(This article belongs to the Special Issue Detection and Prevention Technologies for Toxins)
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Article
Dimethylformamide Inhibits Fungal Growth and Aflatoxin B1 Biosynthesis in Aspergillus flavus by Down-Regulating Glucose Metabolism and Amino Acid Biosynthesis
Toxins 2020, 12(11), 683; https://doi.org/10.3390/toxins12110683 - 29 Oct 2020
Cited by 2 | Viewed by 965
Abstract
Aflatoxins (AFs) are secondary metabolites produced by plant fungal pathogens infecting crops with strong carcinogenic and mutagenic properties. Dimethylformamide (DMF) is an excellent solvent widely used in biology, medicine and other fields. However, the effect and mechanism of DMF as a common organic [...] Read more.
Aflatoxins (AFs) are secondary metabolites produced by plant fungal pathogens infecting crops with strong carcinogenic and mutagenic properties. Dimethylformamide (DMF) is an excellent solvent widely used in biology, medicine and other fields. However, the effect and mechanism of DMF as a common organic solvent against fungal growth and AFs production are not clear. Here, we discovered that DMF had obvious inhibitory effect against A. flavus, as well as displayed complete strong capacity to combat AFs production. Hereafter, the inhibition mechanism of DMF act on AFs production was revealed by the transcriptional expression analysis of genes referred to AFs biosynthesis. With 1% DMF treatment, two positive regulatory genes of AFs biosynthetic pathway aflS and aflR were down-regulated, leading to the suppression of the structural genes in AFs cluster like aflW, aflP. These changes may be due to the suppression of VeA and the subsequent up-regulation of FluG. Exposure to DMF caused the damage of cell wall and the dysfunction of mitochondria. In particular, it is worth noting that most amino acid biosynthesis and glucose metabolism pathway were down-regulated by 1% DMF using Kyoto Encyclopedia of Genes and Genomes (KEGG) analysis. Taken together, these RNA-Seq data strongly suggest that DMF inhibits fungal growth and aflatoxin B1 (AFB1) production by A. flavus via the synergistic interference of glucose metabolism, amino acid biosynthesis and oxidative phosphorylation. Full article
(This article belongs to the Special Issue Detection and Prevention Technologies for Toxins)
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Article
Transcriptomic Insights into the Antifungal Effects of Magnolol on the Growth and Mycotoxin Production of Alternaria alternata
Toxins 2020, 12(10), 665; https://doi.org/10.3390/toxins12100665 - 20 Oct 2020
Cited by 4 | Viewed by 1105
Abstract
Alternaria alternata is an important phytopathogen causing fruit black rot and also producing a variety of mycotoxins, such as alternariol (AOH) and alternariol monomethyl ether (AME) as two main contaminants. This could lead to economic losses of agricultural products as well as human [...] Read more.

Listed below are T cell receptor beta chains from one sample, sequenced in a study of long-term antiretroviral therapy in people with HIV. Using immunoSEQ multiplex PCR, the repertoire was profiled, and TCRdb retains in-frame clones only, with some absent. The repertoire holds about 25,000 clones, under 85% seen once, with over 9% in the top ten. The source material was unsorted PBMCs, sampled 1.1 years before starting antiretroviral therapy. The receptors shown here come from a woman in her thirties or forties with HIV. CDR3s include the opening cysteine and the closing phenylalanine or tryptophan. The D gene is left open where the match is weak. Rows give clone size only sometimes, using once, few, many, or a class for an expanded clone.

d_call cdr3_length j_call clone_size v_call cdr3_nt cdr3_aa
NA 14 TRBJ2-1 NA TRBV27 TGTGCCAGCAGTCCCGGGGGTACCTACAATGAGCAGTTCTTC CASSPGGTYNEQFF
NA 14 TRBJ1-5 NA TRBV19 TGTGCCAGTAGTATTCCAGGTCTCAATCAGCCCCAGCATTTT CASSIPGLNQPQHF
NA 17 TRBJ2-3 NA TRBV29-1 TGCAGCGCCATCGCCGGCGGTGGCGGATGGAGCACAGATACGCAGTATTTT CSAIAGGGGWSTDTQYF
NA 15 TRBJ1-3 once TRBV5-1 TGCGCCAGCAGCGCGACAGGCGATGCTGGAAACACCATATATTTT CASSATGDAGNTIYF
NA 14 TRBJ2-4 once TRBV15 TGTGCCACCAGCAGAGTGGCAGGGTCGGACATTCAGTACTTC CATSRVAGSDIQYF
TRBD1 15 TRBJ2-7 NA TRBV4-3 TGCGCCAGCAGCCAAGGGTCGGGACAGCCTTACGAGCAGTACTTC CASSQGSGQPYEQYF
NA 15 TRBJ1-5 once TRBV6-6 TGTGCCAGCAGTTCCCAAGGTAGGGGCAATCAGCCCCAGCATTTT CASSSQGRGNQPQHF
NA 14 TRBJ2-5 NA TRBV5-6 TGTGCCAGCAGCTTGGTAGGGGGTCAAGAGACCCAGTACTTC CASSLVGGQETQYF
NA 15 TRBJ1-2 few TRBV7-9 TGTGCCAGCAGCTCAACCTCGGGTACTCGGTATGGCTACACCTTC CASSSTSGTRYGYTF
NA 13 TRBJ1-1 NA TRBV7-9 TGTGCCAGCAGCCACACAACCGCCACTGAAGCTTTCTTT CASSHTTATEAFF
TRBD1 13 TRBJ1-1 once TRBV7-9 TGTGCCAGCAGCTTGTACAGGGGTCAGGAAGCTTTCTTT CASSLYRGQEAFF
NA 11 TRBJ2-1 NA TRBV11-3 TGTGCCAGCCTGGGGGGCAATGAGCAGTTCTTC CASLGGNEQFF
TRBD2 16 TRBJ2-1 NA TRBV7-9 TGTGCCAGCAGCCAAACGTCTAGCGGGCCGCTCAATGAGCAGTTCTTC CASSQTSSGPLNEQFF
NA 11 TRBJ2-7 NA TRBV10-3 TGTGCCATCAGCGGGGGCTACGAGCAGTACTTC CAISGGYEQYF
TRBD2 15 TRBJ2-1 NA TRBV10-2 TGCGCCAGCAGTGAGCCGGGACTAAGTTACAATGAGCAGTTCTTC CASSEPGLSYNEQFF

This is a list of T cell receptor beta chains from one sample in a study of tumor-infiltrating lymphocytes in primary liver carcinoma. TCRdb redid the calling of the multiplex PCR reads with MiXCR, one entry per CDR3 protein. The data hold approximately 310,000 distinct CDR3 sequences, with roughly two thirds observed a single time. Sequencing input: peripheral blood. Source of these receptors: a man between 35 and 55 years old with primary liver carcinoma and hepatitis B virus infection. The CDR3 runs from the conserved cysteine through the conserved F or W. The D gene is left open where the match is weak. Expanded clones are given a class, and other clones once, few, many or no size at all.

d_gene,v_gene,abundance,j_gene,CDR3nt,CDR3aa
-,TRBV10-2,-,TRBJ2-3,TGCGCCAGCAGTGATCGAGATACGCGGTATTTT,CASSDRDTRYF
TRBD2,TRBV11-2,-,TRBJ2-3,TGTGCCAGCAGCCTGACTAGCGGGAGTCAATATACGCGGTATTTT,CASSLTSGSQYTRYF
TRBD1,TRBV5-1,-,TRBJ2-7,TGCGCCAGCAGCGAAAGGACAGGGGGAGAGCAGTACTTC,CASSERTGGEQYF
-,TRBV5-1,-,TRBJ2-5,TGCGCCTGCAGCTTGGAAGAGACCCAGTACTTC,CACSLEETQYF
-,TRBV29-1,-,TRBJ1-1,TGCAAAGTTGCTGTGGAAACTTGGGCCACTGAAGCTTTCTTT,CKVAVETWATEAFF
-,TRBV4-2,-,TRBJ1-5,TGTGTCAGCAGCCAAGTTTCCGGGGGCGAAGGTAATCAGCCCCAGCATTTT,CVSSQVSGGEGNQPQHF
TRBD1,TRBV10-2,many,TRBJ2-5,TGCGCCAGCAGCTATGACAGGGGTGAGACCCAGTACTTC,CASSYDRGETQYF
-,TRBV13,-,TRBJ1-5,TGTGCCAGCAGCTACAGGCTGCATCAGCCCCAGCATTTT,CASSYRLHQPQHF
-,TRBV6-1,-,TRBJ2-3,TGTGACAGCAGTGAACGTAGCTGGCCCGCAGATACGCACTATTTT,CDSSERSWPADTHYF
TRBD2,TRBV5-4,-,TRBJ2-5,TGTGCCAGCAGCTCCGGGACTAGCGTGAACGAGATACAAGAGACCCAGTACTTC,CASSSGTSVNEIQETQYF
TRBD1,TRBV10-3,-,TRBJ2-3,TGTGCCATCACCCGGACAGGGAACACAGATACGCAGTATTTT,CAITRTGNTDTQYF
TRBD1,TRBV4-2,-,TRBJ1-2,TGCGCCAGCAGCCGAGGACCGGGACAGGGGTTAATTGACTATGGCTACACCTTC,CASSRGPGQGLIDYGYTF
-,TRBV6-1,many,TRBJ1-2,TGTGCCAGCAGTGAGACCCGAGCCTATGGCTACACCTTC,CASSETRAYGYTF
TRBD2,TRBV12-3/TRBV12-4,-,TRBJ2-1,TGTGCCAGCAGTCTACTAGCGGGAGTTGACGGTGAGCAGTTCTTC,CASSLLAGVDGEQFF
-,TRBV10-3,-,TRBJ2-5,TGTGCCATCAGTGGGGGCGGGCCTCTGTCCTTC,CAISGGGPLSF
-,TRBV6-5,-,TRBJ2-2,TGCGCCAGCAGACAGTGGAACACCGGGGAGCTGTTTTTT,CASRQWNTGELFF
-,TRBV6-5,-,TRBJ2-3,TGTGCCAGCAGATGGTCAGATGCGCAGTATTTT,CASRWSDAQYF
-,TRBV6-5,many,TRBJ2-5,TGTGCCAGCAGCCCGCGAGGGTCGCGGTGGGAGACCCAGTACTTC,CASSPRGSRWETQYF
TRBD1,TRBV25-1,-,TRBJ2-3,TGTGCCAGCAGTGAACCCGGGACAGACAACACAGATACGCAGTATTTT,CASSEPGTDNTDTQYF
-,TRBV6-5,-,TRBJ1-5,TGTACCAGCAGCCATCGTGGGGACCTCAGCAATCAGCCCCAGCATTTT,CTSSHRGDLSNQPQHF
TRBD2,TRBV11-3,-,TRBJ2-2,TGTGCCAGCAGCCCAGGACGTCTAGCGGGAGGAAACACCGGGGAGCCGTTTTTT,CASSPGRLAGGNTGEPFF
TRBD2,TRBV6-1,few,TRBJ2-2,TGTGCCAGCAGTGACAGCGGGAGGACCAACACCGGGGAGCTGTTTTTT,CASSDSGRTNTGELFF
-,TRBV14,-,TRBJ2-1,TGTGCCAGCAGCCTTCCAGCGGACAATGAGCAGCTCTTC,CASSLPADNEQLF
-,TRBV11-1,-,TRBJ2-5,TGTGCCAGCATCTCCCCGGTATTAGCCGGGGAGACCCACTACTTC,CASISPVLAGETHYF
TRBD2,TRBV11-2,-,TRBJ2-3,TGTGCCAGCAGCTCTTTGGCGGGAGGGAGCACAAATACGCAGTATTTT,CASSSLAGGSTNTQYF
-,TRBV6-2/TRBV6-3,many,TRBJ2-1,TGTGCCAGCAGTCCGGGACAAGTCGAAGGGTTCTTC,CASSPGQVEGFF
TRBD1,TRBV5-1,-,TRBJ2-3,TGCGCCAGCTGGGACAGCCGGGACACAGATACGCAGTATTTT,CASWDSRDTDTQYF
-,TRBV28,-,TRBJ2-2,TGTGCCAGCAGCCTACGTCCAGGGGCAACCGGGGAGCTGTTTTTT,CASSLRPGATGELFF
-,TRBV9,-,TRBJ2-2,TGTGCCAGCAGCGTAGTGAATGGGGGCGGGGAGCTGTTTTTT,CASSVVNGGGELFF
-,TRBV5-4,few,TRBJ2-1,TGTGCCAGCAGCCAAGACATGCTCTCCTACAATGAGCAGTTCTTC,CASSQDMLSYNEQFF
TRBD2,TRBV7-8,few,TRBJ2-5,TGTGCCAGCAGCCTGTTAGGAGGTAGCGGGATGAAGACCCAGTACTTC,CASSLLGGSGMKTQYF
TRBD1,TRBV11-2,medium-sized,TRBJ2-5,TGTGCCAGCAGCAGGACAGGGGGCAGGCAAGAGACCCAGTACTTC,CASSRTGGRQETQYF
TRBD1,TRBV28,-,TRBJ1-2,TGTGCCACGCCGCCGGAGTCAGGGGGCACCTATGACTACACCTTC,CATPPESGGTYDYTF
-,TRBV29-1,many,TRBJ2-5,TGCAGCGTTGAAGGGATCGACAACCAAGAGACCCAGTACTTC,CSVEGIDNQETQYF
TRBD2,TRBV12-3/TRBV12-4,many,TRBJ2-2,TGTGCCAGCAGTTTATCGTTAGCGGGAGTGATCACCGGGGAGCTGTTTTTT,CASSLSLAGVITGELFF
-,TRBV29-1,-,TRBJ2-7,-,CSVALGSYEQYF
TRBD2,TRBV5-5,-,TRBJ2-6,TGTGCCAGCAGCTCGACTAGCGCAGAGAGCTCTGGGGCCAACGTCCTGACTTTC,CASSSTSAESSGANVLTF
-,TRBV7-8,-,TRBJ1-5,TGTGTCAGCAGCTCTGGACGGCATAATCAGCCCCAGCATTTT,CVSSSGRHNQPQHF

Alternaria alternata is an important phytopathogen causing fruit black rot and also producing a variety of mycotoxins, such as alternariol (AOH) and alternariol monomethyl ether (AME) as two main contaminants. This could lead to economic losses of agricultural products as well as human health risks. In this study, magnolol extracted from the traditional Chinese herb, Mangnolia officinalis, exhibited an obvious antifungal property and could completely suppress the mycelial growth at 100 μM. Morphological differences of A. alternata were observed to be significantly shrunk and wrinkled after the exposure to magnolol. Furthermore, AOH and AME were no longer produced in response to 50 μM of magnolol. To uncover the antifungal and antimycotoxigenic mechanisms, the transcriptomic profiles of A. alternata—treated with or without magnolol—were evaluated. The clustered genes responsible for AOH and AME biosynthesis were obviously less transcribed under magnolol stress and this was further confirmed by qRT-PCR. The global regulators of carbon and nitrogen utilization, such as CreA and NmrA, were significantly down-regulated and this possibly caused the reduction in mycotoxins. In addition, fatty acid β-oxidation was regarded to contribute to polyketide mycotoxin production for the supply of precursor acetyl-CoA while the expression of these related genes was inhibited. The response to magnolol led to the marked alteration of oxidative stress and the down-expression of the mitogen-activated protein kinase (MAPK) signaling pathway from the transcriptome data and the determination of peroxidase (POD), superoxide dismutase (SOD) and glutathione (GSH) assays. This above might be the very reason for the growth supression and mycotoxin production of A. alternata by magnolol. This study provides new insights into its potential as an important active ingredient for the control of A. alternata and its mycotoxins in fruits and their products. Full article
(This article belongs to the Special Issue Detection and Prevention Technologies for Toxins)